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Basic Brine for Smoked Fish

Monday, 18 March 2013


Read more about preparing fish for smoking in Mike Stines' article here.

Use only fresh fish that has been kept clean and cold. Salmon are split with the backbone removed or filleted; bottom fish filleted; herring and smelts are headed and gutted. (Herring are also traditionally split for kippers.) Rinse the fish with running cold water to remove all traces of blood.


At a glance
Cooking Method
Appetizer/Hors d'oeuvre
Side Dish
Main Course
approximately 1 quart of brine

4 cups cold water
1/4 cup (2.5 ounces or 70 grams) kosher salt
1/4 cup dark brown sugar, packed
2 bay leaves
1 stalk celery, sliced
1/2 cup chopped yellow onion
2 cloves garlic, smashed


Bring two cups of water to a simmer over medium heat. Add the remaining ingredients and stir until the salt and sugar dissolve. Remove from the heat and add the remaining cold water. Cool the brine to 40 degrees F. (Use one gallon of brine for every four pounds of fish.)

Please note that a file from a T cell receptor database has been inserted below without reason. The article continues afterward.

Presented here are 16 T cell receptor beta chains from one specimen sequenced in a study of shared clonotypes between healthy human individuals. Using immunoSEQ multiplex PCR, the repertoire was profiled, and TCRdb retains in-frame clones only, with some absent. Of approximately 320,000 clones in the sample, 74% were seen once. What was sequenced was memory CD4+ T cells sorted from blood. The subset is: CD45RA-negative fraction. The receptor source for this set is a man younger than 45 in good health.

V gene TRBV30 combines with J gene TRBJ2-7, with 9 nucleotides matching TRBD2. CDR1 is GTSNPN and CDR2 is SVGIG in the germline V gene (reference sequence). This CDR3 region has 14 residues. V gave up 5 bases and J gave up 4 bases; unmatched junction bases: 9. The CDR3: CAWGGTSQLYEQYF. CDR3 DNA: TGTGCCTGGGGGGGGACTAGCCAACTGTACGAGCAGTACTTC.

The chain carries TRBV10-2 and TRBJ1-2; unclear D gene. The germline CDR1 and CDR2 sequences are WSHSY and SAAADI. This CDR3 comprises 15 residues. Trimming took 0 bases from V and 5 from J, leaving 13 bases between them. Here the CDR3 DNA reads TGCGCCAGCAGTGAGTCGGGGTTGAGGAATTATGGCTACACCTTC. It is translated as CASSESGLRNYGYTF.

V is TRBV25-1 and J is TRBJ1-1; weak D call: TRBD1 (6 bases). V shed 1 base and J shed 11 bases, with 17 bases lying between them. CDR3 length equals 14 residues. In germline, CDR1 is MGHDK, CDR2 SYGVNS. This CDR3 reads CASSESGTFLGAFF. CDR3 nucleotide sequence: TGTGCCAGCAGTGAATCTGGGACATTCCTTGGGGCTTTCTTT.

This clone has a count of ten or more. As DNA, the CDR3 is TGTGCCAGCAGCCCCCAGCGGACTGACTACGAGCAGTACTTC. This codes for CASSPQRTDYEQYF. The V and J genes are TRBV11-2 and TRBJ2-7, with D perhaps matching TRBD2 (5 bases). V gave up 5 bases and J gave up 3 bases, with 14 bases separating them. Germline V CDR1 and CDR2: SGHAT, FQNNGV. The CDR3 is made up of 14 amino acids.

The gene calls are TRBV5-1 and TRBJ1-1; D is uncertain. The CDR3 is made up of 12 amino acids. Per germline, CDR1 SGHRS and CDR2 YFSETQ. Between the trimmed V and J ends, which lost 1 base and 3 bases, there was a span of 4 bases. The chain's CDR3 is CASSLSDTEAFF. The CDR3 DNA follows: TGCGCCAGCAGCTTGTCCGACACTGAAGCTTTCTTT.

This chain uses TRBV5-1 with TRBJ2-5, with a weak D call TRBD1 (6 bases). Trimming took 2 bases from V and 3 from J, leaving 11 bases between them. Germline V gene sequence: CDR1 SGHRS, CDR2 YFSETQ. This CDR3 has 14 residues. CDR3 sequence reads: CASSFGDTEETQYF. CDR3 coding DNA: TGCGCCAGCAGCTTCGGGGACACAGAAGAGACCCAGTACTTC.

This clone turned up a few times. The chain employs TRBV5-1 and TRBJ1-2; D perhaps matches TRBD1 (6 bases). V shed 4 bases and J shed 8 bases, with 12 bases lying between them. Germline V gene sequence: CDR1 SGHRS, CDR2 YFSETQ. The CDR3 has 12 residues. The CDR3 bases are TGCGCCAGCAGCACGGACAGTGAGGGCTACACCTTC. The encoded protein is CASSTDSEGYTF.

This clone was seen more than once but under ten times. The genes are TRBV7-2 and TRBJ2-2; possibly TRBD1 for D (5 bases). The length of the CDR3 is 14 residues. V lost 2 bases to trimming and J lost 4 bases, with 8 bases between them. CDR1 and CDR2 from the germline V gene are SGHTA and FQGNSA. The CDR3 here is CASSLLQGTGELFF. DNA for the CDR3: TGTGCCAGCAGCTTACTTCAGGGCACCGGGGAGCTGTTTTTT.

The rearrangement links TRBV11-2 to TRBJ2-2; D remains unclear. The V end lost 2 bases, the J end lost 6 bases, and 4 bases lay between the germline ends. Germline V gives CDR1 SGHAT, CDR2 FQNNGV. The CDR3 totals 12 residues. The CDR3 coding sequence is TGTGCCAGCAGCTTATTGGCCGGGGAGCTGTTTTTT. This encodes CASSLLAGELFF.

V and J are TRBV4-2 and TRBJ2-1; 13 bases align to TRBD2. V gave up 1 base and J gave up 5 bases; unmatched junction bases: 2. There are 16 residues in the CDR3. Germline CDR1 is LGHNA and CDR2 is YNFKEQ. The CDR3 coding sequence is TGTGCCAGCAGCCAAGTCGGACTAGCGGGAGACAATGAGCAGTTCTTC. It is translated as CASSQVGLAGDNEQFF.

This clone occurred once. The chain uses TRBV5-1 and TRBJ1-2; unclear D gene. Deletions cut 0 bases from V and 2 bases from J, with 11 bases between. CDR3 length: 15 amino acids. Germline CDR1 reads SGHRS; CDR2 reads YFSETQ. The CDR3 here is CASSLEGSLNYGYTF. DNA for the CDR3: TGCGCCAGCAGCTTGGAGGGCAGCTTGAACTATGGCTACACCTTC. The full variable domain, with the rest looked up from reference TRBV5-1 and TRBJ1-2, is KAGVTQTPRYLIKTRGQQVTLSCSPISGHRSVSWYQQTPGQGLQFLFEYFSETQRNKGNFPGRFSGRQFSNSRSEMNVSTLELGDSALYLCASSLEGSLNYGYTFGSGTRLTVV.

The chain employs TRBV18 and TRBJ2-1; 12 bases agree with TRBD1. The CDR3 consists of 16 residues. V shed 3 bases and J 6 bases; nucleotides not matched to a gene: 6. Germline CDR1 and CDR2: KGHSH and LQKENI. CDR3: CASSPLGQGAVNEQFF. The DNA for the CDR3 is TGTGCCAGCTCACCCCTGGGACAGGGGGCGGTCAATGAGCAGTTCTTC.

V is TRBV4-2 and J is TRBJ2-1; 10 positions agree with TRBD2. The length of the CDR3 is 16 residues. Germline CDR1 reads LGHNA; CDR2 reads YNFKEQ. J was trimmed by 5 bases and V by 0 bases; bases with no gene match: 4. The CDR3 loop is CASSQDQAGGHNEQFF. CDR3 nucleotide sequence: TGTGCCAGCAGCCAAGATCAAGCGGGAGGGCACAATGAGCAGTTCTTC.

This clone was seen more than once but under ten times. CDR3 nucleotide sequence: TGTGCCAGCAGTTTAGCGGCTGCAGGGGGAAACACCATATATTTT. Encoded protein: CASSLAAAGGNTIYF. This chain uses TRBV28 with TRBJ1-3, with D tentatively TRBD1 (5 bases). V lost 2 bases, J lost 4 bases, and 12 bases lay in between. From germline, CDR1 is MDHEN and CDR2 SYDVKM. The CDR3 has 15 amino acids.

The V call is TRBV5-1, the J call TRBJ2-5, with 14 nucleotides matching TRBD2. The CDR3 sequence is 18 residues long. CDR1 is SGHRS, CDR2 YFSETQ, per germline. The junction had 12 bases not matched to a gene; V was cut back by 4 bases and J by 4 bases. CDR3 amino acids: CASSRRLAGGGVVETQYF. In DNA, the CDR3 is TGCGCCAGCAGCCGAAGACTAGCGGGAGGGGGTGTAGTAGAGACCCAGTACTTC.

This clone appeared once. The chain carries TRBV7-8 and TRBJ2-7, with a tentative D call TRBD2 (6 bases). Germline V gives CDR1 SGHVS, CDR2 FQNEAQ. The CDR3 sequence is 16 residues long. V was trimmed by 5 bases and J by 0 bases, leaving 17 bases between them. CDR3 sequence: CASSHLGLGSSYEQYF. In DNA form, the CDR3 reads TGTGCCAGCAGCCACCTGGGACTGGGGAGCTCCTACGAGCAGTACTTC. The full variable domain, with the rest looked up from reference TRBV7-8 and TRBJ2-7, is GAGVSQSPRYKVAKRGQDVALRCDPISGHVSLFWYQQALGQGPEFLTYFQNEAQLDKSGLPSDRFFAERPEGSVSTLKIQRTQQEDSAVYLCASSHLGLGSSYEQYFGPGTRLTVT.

If you don’t want to make your own brining solution or want a variety of flavored brines, Hi Mountain offers several brine mixes including a trout brine, gourmet fish brine and Alaskan salmon brine.

Place the fish in a non-reactive container and add the brine. Cover and refrigerate.

Brine 1/2-inch thick fillets for two hours, one-inch thick pieces about six hours, and 11/2-inch thick pieces overnight. Brining times can be adjusted to give the fish a lighter or heavier cure. Brining pickles the fish so the longer it brines the saltier it will get.

Another option is to dry cure the fish instead of using a brining solution. See recipe for dry cure here.


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